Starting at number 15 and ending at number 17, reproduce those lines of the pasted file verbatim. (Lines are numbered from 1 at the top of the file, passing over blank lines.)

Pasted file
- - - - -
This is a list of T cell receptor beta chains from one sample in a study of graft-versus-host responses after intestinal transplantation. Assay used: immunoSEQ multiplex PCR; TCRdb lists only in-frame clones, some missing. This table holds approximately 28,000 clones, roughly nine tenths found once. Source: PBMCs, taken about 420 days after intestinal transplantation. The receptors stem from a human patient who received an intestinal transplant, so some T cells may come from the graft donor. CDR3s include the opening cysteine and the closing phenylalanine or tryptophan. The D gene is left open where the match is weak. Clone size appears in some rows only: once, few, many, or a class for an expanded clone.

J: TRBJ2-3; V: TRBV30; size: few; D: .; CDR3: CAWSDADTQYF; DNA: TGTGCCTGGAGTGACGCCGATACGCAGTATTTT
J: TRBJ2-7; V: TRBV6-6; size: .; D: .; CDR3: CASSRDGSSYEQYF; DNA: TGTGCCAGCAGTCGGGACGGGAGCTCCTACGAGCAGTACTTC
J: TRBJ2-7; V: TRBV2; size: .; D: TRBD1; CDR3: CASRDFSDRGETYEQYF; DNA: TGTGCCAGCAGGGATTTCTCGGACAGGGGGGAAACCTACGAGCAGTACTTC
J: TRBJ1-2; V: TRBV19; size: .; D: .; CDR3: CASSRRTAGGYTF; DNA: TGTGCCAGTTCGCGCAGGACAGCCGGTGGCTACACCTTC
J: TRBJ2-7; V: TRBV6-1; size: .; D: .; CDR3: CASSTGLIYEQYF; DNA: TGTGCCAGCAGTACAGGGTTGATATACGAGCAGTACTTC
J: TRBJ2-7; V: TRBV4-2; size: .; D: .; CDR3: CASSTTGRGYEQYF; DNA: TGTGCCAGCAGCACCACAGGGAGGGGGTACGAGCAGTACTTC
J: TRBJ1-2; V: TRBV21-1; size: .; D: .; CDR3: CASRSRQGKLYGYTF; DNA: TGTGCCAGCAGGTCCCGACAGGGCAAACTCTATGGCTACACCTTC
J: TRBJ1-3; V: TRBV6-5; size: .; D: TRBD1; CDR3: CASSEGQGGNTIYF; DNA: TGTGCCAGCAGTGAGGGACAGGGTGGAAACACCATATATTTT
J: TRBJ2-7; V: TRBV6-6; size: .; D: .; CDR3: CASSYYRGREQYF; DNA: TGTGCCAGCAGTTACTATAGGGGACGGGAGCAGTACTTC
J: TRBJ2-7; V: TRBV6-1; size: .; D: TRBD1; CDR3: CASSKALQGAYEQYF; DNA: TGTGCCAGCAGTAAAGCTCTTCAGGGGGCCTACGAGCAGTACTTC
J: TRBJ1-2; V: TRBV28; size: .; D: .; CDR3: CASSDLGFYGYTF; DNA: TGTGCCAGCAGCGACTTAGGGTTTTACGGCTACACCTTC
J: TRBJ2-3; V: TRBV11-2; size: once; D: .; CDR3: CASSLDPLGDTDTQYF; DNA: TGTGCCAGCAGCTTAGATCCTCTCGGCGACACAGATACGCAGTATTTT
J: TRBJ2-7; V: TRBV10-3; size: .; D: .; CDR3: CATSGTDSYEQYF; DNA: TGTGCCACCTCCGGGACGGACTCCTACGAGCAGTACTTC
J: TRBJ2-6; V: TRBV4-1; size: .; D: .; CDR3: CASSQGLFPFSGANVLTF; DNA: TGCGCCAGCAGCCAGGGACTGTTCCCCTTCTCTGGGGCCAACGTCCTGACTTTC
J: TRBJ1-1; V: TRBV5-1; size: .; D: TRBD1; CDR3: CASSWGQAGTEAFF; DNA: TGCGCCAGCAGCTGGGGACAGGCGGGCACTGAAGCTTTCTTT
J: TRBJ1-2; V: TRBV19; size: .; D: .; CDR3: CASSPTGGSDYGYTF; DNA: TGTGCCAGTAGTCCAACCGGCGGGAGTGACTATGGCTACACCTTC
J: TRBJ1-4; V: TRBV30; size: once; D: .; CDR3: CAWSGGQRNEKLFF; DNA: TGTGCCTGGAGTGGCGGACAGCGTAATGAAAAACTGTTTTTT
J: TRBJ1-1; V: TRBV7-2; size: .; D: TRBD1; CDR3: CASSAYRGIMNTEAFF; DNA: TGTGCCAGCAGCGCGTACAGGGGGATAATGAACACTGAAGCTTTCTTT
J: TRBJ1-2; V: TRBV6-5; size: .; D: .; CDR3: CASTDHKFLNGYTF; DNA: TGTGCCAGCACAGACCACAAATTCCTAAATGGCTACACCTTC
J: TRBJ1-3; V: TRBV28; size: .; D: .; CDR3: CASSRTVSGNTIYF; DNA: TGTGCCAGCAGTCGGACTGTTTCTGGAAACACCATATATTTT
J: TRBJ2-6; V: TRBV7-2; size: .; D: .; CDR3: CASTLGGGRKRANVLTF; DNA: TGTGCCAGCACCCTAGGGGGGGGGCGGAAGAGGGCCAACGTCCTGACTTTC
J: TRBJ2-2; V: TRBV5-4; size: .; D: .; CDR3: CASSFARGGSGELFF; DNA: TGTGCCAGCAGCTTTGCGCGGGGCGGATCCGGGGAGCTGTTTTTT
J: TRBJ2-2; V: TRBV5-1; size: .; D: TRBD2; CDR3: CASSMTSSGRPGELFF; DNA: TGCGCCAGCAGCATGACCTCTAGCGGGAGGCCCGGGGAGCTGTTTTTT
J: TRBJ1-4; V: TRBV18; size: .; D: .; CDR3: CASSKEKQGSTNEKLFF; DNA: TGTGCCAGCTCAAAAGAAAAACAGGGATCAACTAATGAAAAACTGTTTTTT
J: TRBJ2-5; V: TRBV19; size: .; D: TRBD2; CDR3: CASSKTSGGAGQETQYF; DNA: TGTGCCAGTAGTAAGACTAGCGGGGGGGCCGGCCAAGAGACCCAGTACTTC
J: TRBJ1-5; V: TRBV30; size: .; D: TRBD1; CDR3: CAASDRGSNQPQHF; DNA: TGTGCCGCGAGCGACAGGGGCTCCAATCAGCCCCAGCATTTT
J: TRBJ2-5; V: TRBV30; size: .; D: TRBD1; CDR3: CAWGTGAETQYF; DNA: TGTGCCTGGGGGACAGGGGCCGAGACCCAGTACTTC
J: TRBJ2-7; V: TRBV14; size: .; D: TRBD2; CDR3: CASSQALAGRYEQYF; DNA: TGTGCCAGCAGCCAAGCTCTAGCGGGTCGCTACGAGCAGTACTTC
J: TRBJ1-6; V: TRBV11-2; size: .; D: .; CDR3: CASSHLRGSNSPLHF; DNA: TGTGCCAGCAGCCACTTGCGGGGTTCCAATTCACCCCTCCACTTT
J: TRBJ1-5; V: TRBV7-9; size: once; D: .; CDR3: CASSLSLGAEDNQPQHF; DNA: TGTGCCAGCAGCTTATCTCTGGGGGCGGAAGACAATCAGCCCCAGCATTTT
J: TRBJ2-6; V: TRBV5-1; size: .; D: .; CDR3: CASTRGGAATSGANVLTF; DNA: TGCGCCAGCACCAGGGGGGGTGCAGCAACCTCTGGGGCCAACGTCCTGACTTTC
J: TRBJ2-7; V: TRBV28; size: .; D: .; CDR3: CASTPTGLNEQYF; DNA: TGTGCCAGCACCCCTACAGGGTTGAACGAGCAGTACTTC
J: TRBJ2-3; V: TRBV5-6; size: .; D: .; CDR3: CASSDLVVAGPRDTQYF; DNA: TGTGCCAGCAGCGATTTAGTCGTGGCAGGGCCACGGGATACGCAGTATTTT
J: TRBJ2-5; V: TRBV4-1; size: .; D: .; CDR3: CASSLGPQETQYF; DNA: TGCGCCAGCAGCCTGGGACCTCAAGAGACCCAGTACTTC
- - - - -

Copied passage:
J: TRBJ2-6; V: TRBV4-1; size: .; D: .; CDR3: CASSQGLFPFSGANVLTF; DNA: TGCGCCAGCAGCCAGGGACTGTTCCCCTTCTCTGGGGCCAACGTCCTGACTTTC
J: TRBJ1-1; V: TRBV5-1; size: .; D: TRBD1; CDR3: CASSWGQAGTEAFF; DNA: TGCGCCAGCAGCTGGGGACAGGCGGGCACTGAAGCTTTCTTT
J: TRBJ1-2; V: TRBV19; size: .; D: .; CDR3: CASSPTGGSDYGYTF; DNA: TGTGCCAGTAGTCCAACCGGCGGGAGTGACTATGGCTACACCTTC